Surveillance footage revealed another man picking up the envelope and exiting the casino, driving away in a truck. Casino security identified the vehicle’s licence plate number and forwarded the details to the state police, WVVA reported. An investigating trooper eventually identified the man, recovered the envelope and returned it to its original owner.

State officials said that the investigating trooper did not report the incident to his superiors, according to WVVA.

The trooper picked it up and took the money … Any way you cut it, that money was stolen

Governor Jim Justice

“There’s no way to look at this other than just this – the trooper picked it up and took the money,” said Governor Justice after details of the incident emerged. “Basically, any way you cut it, that money was stolen.”

Disturbing allegations of rape have also surrounded the West Virginia state police. At least two lawsuits have been filed against the agency as of May. Two women, both represented by attorney Dante DiTrapano, have accused trooper Michael Miller of kidnapping and rape.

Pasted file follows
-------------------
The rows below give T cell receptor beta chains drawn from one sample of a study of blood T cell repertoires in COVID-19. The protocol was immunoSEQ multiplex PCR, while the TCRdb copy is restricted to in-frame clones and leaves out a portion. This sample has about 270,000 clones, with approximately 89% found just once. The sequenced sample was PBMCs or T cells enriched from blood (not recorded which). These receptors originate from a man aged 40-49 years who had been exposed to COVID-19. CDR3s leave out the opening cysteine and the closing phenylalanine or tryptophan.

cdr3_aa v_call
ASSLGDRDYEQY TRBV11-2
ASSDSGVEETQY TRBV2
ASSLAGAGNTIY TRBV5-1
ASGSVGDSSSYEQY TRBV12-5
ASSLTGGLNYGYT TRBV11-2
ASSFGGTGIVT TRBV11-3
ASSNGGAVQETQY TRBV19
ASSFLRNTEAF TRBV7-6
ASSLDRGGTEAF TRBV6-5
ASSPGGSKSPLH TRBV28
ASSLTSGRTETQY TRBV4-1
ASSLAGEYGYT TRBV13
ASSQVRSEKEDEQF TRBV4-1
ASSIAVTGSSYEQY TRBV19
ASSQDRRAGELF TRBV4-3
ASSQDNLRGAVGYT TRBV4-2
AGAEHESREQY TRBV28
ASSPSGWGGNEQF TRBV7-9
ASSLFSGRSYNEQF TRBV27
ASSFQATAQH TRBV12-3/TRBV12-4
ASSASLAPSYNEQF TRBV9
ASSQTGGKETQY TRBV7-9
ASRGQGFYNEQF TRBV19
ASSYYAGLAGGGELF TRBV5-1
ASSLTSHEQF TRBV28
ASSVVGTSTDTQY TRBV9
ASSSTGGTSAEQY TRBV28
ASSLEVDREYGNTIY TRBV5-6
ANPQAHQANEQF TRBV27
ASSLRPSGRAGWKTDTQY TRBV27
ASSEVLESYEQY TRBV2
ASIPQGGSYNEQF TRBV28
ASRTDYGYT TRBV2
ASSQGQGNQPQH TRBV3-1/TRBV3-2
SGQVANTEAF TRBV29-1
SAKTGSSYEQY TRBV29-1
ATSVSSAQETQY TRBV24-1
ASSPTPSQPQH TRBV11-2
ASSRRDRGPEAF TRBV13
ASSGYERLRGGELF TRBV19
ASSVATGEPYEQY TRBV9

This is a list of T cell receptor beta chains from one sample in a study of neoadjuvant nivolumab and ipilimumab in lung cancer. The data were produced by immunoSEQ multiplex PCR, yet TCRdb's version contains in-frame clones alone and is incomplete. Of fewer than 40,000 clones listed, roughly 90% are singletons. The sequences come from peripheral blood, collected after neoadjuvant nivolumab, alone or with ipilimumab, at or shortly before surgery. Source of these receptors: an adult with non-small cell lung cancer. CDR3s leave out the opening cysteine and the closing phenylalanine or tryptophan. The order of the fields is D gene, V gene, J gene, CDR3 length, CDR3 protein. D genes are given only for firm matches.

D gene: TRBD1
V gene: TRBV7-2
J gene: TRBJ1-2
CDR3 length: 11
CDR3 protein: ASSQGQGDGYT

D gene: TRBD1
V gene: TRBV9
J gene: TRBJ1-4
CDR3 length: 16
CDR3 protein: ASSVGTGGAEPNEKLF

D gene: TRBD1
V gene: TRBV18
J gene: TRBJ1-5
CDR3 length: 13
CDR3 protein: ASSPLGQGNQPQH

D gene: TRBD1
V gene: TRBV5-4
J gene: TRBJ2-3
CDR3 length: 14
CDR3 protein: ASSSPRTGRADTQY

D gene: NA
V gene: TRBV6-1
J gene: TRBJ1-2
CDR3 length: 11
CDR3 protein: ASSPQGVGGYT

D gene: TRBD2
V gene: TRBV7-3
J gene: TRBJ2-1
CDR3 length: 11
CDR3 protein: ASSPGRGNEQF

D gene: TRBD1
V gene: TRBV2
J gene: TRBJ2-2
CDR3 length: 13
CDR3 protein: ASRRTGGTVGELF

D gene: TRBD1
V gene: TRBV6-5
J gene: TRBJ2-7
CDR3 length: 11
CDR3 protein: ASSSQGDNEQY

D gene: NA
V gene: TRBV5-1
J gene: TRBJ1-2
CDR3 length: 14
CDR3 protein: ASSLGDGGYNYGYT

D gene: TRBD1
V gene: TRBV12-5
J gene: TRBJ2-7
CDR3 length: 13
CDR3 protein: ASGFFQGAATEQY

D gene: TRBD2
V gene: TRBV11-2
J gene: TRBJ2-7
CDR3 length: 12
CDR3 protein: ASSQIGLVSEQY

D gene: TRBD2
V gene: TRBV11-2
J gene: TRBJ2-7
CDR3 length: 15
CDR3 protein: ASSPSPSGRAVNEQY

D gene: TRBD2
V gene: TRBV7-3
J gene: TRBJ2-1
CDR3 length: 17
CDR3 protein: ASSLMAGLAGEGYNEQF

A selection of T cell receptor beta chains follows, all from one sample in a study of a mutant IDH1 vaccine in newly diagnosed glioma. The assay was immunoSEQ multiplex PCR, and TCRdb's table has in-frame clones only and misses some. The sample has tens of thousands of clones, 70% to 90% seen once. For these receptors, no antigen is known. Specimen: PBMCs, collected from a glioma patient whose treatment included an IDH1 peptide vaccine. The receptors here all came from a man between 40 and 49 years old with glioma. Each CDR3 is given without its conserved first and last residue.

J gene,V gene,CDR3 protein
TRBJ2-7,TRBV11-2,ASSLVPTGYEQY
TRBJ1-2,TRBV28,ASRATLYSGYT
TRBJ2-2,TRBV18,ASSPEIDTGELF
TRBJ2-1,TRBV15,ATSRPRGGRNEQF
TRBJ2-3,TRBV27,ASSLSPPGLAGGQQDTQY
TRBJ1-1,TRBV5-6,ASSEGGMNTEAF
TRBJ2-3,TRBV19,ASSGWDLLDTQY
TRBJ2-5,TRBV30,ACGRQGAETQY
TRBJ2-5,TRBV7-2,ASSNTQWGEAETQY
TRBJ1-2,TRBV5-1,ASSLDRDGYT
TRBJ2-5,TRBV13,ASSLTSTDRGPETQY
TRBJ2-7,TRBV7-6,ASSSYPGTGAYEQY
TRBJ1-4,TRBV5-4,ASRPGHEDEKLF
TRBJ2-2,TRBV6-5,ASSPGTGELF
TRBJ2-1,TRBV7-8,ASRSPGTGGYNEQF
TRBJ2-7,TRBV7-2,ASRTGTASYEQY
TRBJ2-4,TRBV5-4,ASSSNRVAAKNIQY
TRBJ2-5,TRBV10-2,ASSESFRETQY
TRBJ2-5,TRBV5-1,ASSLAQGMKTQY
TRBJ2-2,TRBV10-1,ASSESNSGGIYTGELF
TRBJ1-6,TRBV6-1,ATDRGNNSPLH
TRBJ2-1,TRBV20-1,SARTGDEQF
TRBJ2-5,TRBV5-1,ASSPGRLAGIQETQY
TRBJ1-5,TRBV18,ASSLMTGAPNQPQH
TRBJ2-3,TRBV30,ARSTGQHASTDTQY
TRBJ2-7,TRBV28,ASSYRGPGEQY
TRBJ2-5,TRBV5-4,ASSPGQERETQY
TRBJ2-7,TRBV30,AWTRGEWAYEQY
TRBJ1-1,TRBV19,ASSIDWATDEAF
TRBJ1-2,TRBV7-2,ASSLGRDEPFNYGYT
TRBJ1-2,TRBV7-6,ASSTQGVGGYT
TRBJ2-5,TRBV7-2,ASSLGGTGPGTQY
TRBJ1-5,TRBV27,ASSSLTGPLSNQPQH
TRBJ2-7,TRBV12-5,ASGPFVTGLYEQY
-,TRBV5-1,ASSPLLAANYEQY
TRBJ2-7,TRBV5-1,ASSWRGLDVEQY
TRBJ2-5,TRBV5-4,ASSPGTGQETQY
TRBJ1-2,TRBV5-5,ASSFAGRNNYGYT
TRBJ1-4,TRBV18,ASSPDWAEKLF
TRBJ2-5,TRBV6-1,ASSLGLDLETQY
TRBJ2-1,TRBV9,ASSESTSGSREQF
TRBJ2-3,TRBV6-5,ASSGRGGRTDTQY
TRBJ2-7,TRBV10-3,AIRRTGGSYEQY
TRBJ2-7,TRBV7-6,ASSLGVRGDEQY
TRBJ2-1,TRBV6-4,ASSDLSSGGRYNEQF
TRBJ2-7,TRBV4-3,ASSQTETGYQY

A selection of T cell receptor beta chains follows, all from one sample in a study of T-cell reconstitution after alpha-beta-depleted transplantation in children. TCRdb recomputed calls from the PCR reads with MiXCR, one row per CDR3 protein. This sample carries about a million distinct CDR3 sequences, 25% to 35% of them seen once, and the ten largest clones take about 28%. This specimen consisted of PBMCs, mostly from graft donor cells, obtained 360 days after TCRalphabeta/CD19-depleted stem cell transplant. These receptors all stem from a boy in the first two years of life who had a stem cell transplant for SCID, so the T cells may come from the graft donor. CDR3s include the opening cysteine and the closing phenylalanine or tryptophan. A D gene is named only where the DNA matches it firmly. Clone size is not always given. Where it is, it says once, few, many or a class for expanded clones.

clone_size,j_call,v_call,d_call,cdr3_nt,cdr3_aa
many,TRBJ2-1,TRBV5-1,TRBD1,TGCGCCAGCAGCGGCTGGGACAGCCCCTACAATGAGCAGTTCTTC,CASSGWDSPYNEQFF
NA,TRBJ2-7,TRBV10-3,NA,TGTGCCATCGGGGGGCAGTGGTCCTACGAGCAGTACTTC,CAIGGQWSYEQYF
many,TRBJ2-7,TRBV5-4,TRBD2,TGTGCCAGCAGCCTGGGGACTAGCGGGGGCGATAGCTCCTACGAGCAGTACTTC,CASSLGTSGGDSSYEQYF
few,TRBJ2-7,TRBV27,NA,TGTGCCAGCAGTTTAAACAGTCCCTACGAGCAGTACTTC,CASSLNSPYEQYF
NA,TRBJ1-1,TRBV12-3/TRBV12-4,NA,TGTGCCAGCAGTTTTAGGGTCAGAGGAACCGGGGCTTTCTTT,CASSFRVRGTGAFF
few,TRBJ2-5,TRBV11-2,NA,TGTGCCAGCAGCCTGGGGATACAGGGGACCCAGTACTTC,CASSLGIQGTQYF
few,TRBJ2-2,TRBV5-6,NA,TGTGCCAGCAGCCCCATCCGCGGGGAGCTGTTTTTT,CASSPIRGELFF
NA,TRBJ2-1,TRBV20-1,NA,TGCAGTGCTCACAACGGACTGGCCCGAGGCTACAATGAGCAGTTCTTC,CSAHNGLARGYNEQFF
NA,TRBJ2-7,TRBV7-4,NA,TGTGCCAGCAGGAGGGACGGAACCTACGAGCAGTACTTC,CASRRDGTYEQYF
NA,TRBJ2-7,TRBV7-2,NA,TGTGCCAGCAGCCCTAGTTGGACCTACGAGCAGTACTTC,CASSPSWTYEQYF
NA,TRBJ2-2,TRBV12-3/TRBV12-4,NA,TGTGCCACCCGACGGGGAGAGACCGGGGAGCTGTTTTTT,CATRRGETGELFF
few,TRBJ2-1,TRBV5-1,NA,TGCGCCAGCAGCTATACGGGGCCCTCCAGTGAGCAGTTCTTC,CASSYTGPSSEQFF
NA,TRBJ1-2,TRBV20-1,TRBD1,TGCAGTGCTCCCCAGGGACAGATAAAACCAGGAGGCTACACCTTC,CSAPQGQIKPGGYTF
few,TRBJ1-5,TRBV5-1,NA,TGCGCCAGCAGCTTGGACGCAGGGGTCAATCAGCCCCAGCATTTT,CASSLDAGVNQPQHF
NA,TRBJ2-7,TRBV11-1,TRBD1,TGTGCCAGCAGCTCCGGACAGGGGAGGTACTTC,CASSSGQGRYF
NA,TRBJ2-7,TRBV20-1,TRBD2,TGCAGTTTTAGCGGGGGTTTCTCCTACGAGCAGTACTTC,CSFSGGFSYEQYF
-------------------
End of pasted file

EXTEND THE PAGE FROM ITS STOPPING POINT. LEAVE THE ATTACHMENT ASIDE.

In a notice of legal action to the state police published by West Virginia Public Broadcasting in March, DiTrapano revealed a handful of grisly allegations on behalf of one of his clients. The unnamed woman accused Miller of drugging, kidnapping and brutally raping her on the evening of 17 December and the early morning of 18 December 2021.

The letter claims that Miller, “while flashing his badge around the American Legion Post 19 club in Logan, West Virginia, changed my client’s life forever”.

It states that the woman “woke up naked in her bed with blood, urine and feces all over her” before going into further horrifying allegations.

“Her earrings were ripped out of her ears, her hair was pulled out, her teeth were damaged, and she had been raped vaginally and sodomized with some instrument. This is all confirmed by the rape unit at the emergency department at [Charleston Area medical center] Women’s and Children’s Hospital, in Charleston, West Virginia,” the letter said, adding that Miller allegedly sent a Facebook message to the woman the morning after the incident, asking if he had left his hat in her car.

The letter describes the woman as the “loving mother of five beautiful children and a grandchild” who now “cannot ever go back to work” and is “suffering from … PTSD and is in intense treatment and counseling in connection with the physical, mental, emotional, and psychological injuries visited upon her by Miller”.

It added that the incident had been reported to the FBI.